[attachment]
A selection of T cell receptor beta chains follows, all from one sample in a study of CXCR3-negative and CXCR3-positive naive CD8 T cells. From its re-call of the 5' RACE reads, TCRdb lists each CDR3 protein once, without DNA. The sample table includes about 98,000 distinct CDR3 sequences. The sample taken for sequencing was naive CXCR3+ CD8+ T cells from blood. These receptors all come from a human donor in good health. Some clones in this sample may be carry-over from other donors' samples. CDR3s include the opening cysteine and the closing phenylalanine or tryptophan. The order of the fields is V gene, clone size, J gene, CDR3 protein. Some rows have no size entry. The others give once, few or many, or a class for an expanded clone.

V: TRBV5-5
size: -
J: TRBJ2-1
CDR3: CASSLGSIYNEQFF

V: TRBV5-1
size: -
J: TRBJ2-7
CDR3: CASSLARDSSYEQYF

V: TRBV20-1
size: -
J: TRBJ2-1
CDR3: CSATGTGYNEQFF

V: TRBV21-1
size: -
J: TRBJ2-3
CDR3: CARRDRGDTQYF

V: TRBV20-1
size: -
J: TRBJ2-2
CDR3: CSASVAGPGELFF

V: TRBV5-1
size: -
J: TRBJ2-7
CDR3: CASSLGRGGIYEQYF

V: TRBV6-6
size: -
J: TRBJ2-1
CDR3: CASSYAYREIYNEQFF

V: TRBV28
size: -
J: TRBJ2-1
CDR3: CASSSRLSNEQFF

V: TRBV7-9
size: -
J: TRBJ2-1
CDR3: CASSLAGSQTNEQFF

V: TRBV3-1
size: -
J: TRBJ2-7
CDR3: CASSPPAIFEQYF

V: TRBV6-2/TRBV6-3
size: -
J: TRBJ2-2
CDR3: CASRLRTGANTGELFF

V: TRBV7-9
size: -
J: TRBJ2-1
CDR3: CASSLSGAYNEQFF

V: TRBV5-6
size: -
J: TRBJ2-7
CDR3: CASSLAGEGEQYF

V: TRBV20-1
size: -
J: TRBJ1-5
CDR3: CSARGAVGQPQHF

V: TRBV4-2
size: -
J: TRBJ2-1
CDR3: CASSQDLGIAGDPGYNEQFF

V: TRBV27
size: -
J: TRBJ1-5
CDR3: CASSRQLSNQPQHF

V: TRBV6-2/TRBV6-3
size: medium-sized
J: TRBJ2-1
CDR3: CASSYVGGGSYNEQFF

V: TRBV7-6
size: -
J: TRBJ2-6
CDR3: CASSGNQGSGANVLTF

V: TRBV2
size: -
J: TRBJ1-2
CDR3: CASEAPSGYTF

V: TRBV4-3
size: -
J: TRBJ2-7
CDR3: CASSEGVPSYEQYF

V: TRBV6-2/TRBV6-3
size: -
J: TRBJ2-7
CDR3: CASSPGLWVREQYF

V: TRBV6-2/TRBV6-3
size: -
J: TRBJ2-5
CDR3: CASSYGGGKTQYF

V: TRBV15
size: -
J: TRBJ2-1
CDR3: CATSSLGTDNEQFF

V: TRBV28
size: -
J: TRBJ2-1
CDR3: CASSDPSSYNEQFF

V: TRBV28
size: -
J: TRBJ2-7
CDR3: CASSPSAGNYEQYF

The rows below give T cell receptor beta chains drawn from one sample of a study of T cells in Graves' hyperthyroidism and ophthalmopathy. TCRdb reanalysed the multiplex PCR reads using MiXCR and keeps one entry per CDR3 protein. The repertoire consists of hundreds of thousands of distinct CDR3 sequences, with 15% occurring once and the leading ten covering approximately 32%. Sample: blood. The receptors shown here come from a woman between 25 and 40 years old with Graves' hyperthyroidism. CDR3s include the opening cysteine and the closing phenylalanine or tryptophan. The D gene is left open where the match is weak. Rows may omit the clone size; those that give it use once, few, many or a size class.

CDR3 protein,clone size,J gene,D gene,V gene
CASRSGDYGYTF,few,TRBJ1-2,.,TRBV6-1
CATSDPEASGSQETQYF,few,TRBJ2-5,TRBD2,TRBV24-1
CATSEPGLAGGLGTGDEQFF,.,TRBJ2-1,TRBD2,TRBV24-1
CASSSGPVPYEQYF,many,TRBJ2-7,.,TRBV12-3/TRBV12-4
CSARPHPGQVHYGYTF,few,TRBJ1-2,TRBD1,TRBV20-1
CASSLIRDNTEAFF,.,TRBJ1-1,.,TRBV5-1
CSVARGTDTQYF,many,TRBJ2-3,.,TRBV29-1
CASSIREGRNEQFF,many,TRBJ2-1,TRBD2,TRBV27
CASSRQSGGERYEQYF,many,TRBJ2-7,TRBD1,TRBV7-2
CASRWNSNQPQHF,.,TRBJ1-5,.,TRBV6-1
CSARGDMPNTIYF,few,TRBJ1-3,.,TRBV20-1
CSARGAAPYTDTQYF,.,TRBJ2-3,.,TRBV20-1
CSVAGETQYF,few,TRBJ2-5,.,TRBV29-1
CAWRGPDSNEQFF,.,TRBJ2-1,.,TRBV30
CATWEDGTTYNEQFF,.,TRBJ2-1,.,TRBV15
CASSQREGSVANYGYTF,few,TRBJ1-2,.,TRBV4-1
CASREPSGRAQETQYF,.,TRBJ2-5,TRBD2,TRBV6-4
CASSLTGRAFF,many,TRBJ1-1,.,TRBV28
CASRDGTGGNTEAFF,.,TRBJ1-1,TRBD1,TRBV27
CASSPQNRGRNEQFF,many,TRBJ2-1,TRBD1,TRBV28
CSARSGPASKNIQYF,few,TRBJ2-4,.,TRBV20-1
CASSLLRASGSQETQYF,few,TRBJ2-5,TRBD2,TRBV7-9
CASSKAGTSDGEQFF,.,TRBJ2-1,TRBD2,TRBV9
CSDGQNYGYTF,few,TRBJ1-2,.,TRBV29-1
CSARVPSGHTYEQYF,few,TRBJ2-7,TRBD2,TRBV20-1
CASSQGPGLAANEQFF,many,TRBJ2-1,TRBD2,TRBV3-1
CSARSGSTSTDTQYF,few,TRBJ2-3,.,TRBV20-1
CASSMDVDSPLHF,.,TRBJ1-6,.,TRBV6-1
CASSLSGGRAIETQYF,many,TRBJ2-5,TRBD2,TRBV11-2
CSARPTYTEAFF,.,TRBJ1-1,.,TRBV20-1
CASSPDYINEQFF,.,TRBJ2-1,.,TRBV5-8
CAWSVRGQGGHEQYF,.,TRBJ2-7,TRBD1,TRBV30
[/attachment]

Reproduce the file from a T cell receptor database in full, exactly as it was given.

A selection of T cell receptor beta chains follows, all from one sample in a study of CXCR3-negative and CXCR3-positive naive CD8 T cells. From its re-call of the 5' RACE reads, TCRdb lists each CDR3 protein once, without DNA. The sample table includes about 98,000 distinct CDR3 sequences. The sample taken for sequencing was naive CXCR3+ CD8+ T cells from blood. These receptors all come from a human donor in good health. Some clones in this sample may be carry-over from other donors' samples. CDR3s include the opening cysteine and the closing phenylalanine or tryptophan. The order of the fields is V gene, clone size, J gene, CDR3 protein. Some rows have no size entry. The others give once, few or many, or a class for an expanded clone.

V: TRBV5-5
size: -
J: TRBJ2-1
CDR3: CASSLGSIYNEQFF

V: TRBV5-1
size: -
J: TRBJ2-7
CDR3: CASSLARDSSYEQYF

V: TRBV20-1
size: -
J: TRBJ2-1
CDR3: CSATGTGYNEQFF

V: TRBV21-1
size: -
J: TRBJ2-3
CDR3: CARRDRGDTQYF

V: TRBV20-1
size: -
J: TRBJ2-2
CDR3: CSASVAGPGELFF

V: TRBV5-1
size: -
J: TRBJ2-7
CDR3: CASSLGRGGIYEQYF

V: TRBV6-6
size: -
J: TRBJ2-1
CDR3: CASSYAYREIYNEQFF

V: TRBV28
size: -
J: TRBJ2-1
CDR3: CASSSRLSNEQFF

V: TRBV7-9
size: -
J: TRBJ2-1
CDR3: CASSLAGSQTNEQFF

V: TRBV3-1
size: -
J: TRBJ2-7
CDR3: CASSPPAIFEQYF

V: TRBV6-2/TRBV6-3
size: -
J: TRBJ2-2
CDR3: CASRLRTGANTGELFF

V: TRBV7-9
size: -
J: TRBJ2-1
CDR3: CASSLSGAYNEQFF

V: TRBV5-6
size: -
J: TRBJ2-7
CDR3: CASSLAGEGEQYF

V: TRBV20-1
size: -
J: TRBJ1-5
CDR3: CSARGAVGQPQHF

V: TRBV4-2
size: -
J: TRBJ2-1
CDR3: CASSQDLGIAGDPGYNEQFF

V: TRBV27
size: -
J: TRBJ1-5
CDR3: CASSRQLSNQPQHF

V: TRBV6-2/TRBV6-3
size: medium-sized
J: TRBJ2-1
CDR3: CASSYVGGGSYNEQFF

V: TRBV7-6
size: -
J: TRBJ2-6
CDR3: CASSGNQGSGANVLTF

V: TRBV2
size: -
J: TRBJ1-2
CDR3: CASEAPSGYTF

V: TRBV4-3
size: -
J: TRBJ2-7
CDR3: CASSEGVPSYEQYF

V: TRBV6-2/TRBV6-3
size: -
J: TRBJ2-7
CDR3: CASSPGLWVREQYF

V: TRBV6-2/TRBV6-3
size: -
J: TRBJ2-5
CDR3: CASSYGGGKTQYF

V: TRBV15
size: -
J: TRBJ2-1
CDR3: CATSSLGTDNEQFF

V: TRBV28
size: -
J: TRBJ2-1
CDR3: CASSDPSSYNEQFF

V: TRBV28
size: -
J: TRBJ2-7
CDR3: CASSPSAGNYEQYF

The rows below give T cell receptor beta chains drawn from one sample of a study of T cells in Graves' hyperthyroidism and ophthalmopathy. TCRdb reanalysed the multiplex PCR reads using MiXCR and keeps one entry per CDR3 protein. The repertoire consists of hundreds of thousands of distinct CDR3 sequences, with 15% occurring once and the leading ten covering approximately 32%. Sample: blood. The receptors shown here come from a woman between 25 and 40 years old with Graves' hyperthyroidism. CDR3s include the opening cysteine and the closing phenylalanine or tryptophan. The D gene is left open where the match is weak. Rows may omit the clone size; those that give it use once, few, many or a size class.

CDR3 protein,clone size,J gene,D gene,V gene
CASRSGDYGYTF,few,TRBJ1-2,.,TRBV6-1
CATSDPEASGSQETQYF,few,TRBJ2-5,TRBD2,TRBV24-1
CATSEPGLAGGLGTGDEQFF,.,TRBJ2-1,TRBD2,TRBV24-1
CASSSGPVPYEQYF,many,TRBJ2-7,.,TRBV12-3/TRBV12-4
CSARPHPGQVHYGYTF,few,TRBJ1-2,TRBD1,TRBV20-1
CASSLIRDNTEAFF,.,TRBJ1-1,.,TRBV5-1
CSVARGTDTQYF,many,TRBJ2-3,.,TRBV29-1
CASSIREGRNEQFF,many,TRBJ2-1,TRBD2,TRBV27
CASSRQSGGERYEQYF,many,TRBJ2-7,TRBD1,TRBV7-2
CASRWNSNQPQHF,.,TRBJ1-5,.,TRBV6-1
CSARGDMPNTIYF,few,TRBJ1-3,.,TRBV20-1
CSARGAAPYTDTQYF,.,TRBJ2-3,.,TRBV20-1
CSVAGETQYF,few,TRBJ2-5,.,TRBV29-1
CAWRGPDSNEQFF,.,TRBJ2-1,.,TRBV30
CATWEDGTTYNEQFF,.,TRBJ2-1,.,TRBV15
CASSQREGSVANYGYTF,few,TRBJ1-2,.,TRBV4-1
CASREPSGRAQETQYF,.,TRBJ2-5,TRBD2,TRBV6-4
CASSLTGRAFF,many,TRBJ1-1,.,TRBV28
CASRDGTGGNTEAFF,.,TRBJ1-1,TRBD1,TRBV27
CASSPQNRGRNEQFF,many,TRBJ2-1,TRBD1,TRBV28
CSARSGPASKNIQYF,few,TRBJ2-4,.,TRBV20-1
CASSLLRASGSQETQYF,few,TRBJ2-5,TRBD2,TRBV7-9
CASSKAGTSDGEQFF,.,TRBJ2-1,TRBD2,TRBV9
CSDGQNYGYTF,few,TRBJ1-2,.,TRBV29-1
CSARVPSGHTYEQYF,few,TRBJ2-7,TRBD2,TRBV20-1
CASSQGPGLAANEQFF,many,TRBJ2-1,TRBD2,TRBV3-1
CSARSGSTSTDTQYF,few,TRBJ2-3,.,TRBV20-1
CASSMDVDSPLHF,.,TRBJ1-6,.,TRBV6-1
CASSLSGGRAIETQYF,many,TRBJ2-5,TRBD2,TRBV11-2
CSARPTYTEAFF,.,TRBJ1-1,.,TRBV20-1
CASSPDYINEQFF,.,TRBJ2-1,.,TRBV5-8
CAWSVRGQGGHEQYF,.,TRBJ2-7,TRBD1,TRBV30